The usual headnote to a post like this would involve me relaying witty anecdotes about the perils of telling the Bean that sheâ€™s about to eat spatchcock for dinner (â€œIâ€™m eating whose what?!â€ she will respond, shortly followed by â€œEeeuuurrrgh!!â€).
Or maybe, if I were feeling particularly â€˜televisionâ€™, I would be gushing about how tender this method of cooking makes the meat.
How lush, and juicy, and fresh.
A perfect Spring-time feast for an almost-warm day.
The mellow sweetness of the pumpkin and beetroot offsetting the richness of the young bird.
The floral lemon and thyme butter stuffed naughtily under the skin of the bird.
*insert shoulder / bust wiggle*
But instead of rolling in the recollection of firm, yielding beetroot that turned trips to the bathroom into a spectacularly pink display the day after, Iâ€™m mulling on the stressors in my life and how to minimise the effect theyâ€™re having on my health.
Itâ€™s a rare luxury to be in the kitchen these days. Time, the ever rolling sea, ticks on and life is filled with a fog of celebration, commiseration and those moments of utter solitude that seem to pass almost before Iâ€™ve had a chance to relish and enjoy them.
The kitchen is about to get torn out. To be replaced with the newer, shinier model. Soon, there will be a steam oven wide enough to roast two chickens in and clever enough to clean itself. There will be a five burner gas stove, with a separate burner just for the wok. There will be a double sink and a big flat bench top. Wooden floors. Counters lowered by 4cm so we donâ€™t have to stand on stools to chop vegetables or do the dishes.
But before that, there will be a barren, dust-filled, utterly useless work zone in the middle of our home. There will be meals cooked on the barbecue and in the microwave. My plates, glasses and cutlery will be packed into boxes and stored. And I will be bereft.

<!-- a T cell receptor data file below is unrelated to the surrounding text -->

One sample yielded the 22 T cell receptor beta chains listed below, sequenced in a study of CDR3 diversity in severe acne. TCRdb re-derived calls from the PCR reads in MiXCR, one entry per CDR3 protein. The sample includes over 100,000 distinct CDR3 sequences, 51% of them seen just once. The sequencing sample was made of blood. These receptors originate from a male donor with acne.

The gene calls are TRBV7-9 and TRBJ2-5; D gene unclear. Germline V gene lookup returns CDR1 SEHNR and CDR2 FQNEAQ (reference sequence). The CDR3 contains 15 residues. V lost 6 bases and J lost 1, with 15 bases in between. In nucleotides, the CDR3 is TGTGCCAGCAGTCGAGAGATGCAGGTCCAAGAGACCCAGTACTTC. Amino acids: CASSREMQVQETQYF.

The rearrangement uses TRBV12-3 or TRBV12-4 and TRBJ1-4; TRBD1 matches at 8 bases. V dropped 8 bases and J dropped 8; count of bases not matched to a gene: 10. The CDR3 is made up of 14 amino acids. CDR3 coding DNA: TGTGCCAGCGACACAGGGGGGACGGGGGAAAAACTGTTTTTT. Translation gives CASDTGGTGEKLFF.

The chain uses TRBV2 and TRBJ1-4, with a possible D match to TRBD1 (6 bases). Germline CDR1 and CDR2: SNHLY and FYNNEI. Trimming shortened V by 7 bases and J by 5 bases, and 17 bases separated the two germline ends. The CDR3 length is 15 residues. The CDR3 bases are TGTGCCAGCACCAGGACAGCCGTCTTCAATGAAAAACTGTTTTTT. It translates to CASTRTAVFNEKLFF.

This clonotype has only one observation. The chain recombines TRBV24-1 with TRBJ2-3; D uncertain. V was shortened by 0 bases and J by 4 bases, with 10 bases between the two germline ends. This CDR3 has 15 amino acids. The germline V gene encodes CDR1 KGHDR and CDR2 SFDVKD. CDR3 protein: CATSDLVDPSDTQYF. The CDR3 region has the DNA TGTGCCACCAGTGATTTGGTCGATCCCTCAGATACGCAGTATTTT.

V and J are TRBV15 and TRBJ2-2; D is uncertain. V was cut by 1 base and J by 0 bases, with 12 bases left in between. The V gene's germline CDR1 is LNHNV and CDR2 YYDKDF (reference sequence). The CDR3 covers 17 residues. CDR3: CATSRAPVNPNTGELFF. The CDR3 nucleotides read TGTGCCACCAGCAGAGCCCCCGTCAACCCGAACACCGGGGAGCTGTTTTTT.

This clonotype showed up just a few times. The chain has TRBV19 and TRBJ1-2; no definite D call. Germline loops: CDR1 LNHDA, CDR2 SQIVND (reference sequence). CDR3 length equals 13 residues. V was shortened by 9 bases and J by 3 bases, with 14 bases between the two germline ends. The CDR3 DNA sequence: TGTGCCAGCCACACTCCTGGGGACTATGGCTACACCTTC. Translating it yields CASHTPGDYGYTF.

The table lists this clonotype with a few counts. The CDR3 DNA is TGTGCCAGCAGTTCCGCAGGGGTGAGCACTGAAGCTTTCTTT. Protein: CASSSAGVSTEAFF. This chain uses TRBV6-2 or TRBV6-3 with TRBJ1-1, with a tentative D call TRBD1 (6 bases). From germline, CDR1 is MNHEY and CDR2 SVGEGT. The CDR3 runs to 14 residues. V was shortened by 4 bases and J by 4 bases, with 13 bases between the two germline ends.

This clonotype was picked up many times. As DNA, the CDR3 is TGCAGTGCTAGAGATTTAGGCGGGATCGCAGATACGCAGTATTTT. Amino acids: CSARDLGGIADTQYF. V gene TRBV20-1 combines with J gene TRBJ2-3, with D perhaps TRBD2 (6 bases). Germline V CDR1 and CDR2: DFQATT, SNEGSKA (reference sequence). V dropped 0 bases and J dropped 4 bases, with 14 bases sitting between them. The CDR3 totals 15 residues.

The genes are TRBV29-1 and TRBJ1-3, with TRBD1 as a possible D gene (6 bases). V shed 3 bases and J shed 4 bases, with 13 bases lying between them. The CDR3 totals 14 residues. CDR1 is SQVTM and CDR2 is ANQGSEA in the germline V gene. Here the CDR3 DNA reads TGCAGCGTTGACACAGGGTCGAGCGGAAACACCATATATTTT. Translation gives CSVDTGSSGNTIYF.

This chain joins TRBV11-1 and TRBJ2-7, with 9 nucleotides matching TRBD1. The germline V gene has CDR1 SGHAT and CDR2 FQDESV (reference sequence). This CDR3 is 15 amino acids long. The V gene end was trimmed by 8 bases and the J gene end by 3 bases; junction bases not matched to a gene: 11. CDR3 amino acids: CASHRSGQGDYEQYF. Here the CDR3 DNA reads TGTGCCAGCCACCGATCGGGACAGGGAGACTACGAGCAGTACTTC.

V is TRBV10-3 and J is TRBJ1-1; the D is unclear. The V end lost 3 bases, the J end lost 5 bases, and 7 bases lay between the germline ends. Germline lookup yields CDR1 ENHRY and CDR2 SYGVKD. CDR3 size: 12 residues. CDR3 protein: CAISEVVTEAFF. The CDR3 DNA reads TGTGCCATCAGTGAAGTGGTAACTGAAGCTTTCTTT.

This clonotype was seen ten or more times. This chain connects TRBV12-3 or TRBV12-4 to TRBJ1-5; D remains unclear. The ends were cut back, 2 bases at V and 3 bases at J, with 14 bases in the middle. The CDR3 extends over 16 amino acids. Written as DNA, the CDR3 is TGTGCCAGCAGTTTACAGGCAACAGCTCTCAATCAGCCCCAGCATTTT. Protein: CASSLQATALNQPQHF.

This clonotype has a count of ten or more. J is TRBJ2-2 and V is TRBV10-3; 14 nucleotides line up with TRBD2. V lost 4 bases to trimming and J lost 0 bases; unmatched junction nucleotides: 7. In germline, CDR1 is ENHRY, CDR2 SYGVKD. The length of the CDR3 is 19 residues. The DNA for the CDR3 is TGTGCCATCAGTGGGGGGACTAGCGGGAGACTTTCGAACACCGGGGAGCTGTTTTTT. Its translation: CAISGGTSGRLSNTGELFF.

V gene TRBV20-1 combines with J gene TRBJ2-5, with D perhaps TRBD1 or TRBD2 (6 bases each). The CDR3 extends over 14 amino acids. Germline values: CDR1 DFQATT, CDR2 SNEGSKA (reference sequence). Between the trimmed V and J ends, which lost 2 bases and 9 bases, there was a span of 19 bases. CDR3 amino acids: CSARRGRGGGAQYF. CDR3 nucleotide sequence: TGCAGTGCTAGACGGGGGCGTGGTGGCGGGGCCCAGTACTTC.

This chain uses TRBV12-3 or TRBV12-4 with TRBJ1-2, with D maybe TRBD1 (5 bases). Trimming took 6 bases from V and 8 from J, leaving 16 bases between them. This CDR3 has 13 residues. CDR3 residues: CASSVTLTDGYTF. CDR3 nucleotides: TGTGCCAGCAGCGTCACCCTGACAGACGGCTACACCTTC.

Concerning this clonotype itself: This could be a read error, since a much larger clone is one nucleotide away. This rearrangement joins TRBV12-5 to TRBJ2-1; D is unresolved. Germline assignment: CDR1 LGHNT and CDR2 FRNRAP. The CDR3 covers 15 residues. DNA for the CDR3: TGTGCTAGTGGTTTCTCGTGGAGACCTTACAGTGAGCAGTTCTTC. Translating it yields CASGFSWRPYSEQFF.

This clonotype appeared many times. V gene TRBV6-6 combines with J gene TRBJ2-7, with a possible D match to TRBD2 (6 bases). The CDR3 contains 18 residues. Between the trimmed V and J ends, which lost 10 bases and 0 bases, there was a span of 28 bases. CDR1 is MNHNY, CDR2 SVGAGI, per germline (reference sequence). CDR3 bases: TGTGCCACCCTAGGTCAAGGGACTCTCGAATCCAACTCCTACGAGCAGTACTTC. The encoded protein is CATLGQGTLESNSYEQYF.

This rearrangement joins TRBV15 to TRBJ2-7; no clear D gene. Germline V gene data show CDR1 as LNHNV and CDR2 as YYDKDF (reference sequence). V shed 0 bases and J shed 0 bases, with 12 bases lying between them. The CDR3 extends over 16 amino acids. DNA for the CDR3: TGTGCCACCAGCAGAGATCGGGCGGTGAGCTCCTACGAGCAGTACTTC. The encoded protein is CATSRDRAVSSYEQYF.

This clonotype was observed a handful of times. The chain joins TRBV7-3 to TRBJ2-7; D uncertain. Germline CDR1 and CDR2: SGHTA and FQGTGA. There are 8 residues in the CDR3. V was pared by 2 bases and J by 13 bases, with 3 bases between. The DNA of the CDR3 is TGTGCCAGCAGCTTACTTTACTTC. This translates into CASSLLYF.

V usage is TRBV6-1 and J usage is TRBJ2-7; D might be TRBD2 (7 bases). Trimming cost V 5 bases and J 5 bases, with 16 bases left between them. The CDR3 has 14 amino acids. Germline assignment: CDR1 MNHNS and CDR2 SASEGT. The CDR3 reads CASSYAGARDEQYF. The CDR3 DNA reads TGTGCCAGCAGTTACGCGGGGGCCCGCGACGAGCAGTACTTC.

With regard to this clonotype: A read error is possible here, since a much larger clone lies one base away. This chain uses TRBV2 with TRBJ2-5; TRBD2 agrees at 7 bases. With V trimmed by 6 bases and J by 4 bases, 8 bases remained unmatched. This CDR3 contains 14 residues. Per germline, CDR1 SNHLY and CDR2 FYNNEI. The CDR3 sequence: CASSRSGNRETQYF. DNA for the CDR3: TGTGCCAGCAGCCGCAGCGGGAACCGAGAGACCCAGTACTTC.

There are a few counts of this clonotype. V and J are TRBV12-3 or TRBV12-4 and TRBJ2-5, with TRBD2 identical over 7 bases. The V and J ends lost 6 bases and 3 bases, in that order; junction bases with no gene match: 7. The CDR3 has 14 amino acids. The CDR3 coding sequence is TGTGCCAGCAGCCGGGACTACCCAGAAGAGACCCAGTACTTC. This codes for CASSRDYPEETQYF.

Like all things, though, it is temporary. And like all experiences, it is beneficial. The storm before the calm. The heartache before fulfilment. The madness before a well-earned holiday.
And like any storm, there is comfort.
In lying on the grass, throwing questions into the air and making chains from white flowers. In watching horror movies with old friends made new, and new friends made comfortable. In drinking red wine with some of my favourite people in the world and dancing in a dress that swishes just so and a bolero of glistening gold matte sequins.
Oh, and in eating perfectly cooked, utterly delicious roasted spatchcock with beetroot, pumpkin and squeaky green beans. From a recipe I developed myself. Having never seen (let alone cooked) a spatchcock before in my life.
Simple pleasures in the midst of a storm.
you will need:
3x 500g spatchcock
sprigs of thyme
3 strips of proscuitto
1/2C white wine
3 tbsp olive oil
2-3 small beetroot
green beans to serve
how to do it:
1. Cut the pumpkin up into slices. Chop the leaves off the beetroot and give it a wash.
2. Zest the lemon into a bowl and combine with 2tbsp of thyme leaves stripped off the stem and 100g softened butter. Mix it round until you can see the thyme and zest interspersed evenly in the fatty yellow goodness.
3. Rinse the spatchcock and pat them dry. Gently ease the skin on the breast away from the flesh and stuff the compound butter in between the skin and the bird. Try to spread it out a little bit if you can, but don’t get too fussed if it’s lumpy.Â Quarter the (now rindless) lemon and shove one quarter up the spatchcock’s butt. This, in combination with the butter will make the bird amazingly tender and juicy.
4. Chop the onion roughly into half-rings and scatter across the bottom of a baking dish. Add a few sprigs of thyme. Top the mixture with the white wine and add enough water to come 5mm up the side of the baking dish.
5. Wrap a strip of proscuitto around the middle of each bird and pop them on top of the onion bed. Rub salt and a tablespoon of olive oil into the skin of each bird, letting the excess oil drip into the onion mix.
6. Pop the birds and the vegetables into an 180C oven for 40 minutes.
7. While the birds are resting, peel the pumpkin and beetroot. Heat the pan juices (onion and thyme and all!) over a low heat until the liquid reduces by half. Add salt to taste. If you like, mix in a bit of cornflour and water to thicken the sauce further.
8. All you need to do now is blanch some green beans until they’re squeaky and serve! We fed four with these quantities, and fought over the legs. You could serve three or add an extra bird if you’re particularly hungry.